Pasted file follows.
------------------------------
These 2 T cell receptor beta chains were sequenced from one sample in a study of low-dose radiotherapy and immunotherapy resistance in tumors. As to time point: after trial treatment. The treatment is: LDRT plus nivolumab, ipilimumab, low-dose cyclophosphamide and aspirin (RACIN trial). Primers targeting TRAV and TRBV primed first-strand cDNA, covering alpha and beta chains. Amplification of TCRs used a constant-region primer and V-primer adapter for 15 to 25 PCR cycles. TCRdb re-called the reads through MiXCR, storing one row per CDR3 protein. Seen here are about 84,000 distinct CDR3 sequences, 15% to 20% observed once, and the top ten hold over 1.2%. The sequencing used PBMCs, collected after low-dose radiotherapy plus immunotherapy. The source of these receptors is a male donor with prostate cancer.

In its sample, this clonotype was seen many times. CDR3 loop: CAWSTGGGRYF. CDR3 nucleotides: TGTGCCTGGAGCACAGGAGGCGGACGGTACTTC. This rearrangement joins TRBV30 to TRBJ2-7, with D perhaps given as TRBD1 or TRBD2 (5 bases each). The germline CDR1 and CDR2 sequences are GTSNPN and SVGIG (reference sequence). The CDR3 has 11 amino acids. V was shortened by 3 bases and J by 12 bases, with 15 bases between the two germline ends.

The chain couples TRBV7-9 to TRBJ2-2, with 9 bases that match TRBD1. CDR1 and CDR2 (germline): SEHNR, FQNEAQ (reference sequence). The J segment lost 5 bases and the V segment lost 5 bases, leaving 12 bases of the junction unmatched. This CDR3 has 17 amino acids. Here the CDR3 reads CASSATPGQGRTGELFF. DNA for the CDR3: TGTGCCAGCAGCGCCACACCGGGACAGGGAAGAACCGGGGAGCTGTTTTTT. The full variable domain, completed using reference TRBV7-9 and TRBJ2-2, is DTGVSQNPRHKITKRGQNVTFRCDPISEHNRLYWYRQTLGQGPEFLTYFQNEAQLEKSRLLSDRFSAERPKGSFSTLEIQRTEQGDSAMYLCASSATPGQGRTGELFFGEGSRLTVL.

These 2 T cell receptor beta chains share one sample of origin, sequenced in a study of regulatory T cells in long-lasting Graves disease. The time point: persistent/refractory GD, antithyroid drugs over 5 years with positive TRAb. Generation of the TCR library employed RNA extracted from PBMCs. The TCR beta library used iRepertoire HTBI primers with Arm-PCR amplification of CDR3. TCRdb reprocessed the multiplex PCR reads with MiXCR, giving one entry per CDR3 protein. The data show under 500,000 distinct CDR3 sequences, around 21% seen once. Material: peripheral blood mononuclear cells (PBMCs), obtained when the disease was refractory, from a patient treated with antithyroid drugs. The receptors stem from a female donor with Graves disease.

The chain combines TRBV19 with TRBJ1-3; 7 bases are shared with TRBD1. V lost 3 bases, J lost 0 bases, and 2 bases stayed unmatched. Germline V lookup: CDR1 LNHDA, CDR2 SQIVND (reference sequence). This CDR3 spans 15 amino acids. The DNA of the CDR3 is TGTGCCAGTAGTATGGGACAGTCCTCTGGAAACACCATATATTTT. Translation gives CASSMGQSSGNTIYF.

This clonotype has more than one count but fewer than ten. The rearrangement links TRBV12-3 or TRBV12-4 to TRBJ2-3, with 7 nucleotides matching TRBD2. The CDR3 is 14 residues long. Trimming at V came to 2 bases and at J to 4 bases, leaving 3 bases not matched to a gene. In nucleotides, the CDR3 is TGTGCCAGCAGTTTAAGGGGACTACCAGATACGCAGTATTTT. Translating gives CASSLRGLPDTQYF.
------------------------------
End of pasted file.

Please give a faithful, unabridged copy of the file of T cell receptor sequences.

These 2 T cell receptor beta chains were sequenced from one sample in a study of low-dose radiotherapy and immunotherapy resistance in tumors. As to time point: after trial treatment. The treatment is: LDRT plus nivolumab, ipilimumab, low-dose cyclophosphamide and aspirin (RACIN trial). Primers targeting TRAV and TRBV primed first-strand cDNA, covering alpha and beta chains. Amplification of TCRs used a constant-region primer and V-primer adapter for 15 to 25 PCR cycles. TCRdb re-called the reads through MiXCR, storing one row per CDR3 protein. Seen here are about 84,000 distinct CDR3 sequences, 15% to 20% observed once, and the top ten hold over 1.2%. The sequencing used PBMCs, collected after low-dose radiotherapy plus immunotherapy. The source of these receptors is a male donor with prostate cancer.

In its sample, this clonotype was seen many times. CDR3 loop: CAWSTGGGRYF. CDR3 nucleotides: TGTGCCTGGAGCACAGGAGGCGGACGGTACTTC. This rearrangement joins TRBV30 to TRBJ2-7, with D perhaps given as TRBD1 or TRBD2 (5 bases each). The germline CDR1 and CDR2 sequences are GTSNPN and SVGIG (reference sequence). The CDR3 has 11 amino acids. V was shortened by 3 bases and J by 12 bases, with 15 bases between the two germline ends.

The chain couples TRBV7-9 to TRBJ2-2, with 9 bases that match TRBD1. CDR1 and CDR2 (germline): SEHNR, FQNEAQ (reference sequence). The J segment lost 5 bases and the V segment lost 5 bases, leaving 12 bases of the junction unmatched. This CDR3 has 17 amino acids. Here the CDR3 reads CASSATPGQGRTGELFF. DNA for the CDR3: TGTGCCAGCAGCGCCACACCGGGACAGGGAAGAACCGGGGAGCTGTTTTTT. The full variable domain, completed using reference TRBV7-9 and TRBJ2-2, is DTGVSQNPRHKITKRGQNVTFRCDPISEHNRLYWYRQTLGQGPEFLTYFQNEAQLEKSRLLSDRFSAERPKGSFSTLEIQRTEQGDSAMYLCASSATPGQGRTGELFFGEGSRLTVL.

These 2 T cell receptor beta chains share one sample of origin, sequenced in a study of regulatory T cells in long-lasting Graves disease. The time point: persistent/refractory GD, antithyroid drugs over 5 years with positive TRAb. Generation of the TCR library employed RNA extracted from PBMCs. The TCR beta library used iRepertoire HTBI primers with Arm-PCR amplification of CDR3. TCRdb reprocessed the multiplex PCR reads with MiXCR, giving one entry per CDR3 protein. The data show under 500,000 distinct CDR3 sequences, around 21% seen once. Material: peripheral blood mononuclear cells (PBMCs), obtained when the disease was refractory, from a patient treated with antithyroid drugs. The receptors stem from a female donor with Graves disease.

The chain combines TRBV19 with TRBJ1-3; 7 bases are shared with TRBD1. V lost 3 bases, J lost 0 bases, and 2 bases stayed unmatched. Germline V lookup: CDR1 LNHDA, CDR2 SQIVND (reference sequence). This CDR3 spans 15 amino acids. The DNA of the CDR3 is TGTGCCAGTAGTATGGGACAGTCCTCTGGAAACACCATATATTTT. Translation gives CASSMGQSSGNTIYF.

This clonotype has more than one count but fewer than ten. The rearrangement links TRBV12-3 or TRBV12-4 to TRBJ2-3, with 7 nucleotides matching TRBD2. The CDR3 is 14 residues long. Trimming at V came to 2 bases and at J to 4 bases, leaving 3 bases not matched to a gene. In nucleotides, the CDR3 is TGTGCCAGCAGTTTAAGGGGACTACCAGATACGCAGTATTTT. Translating gives CASSLRGLPDTQYF.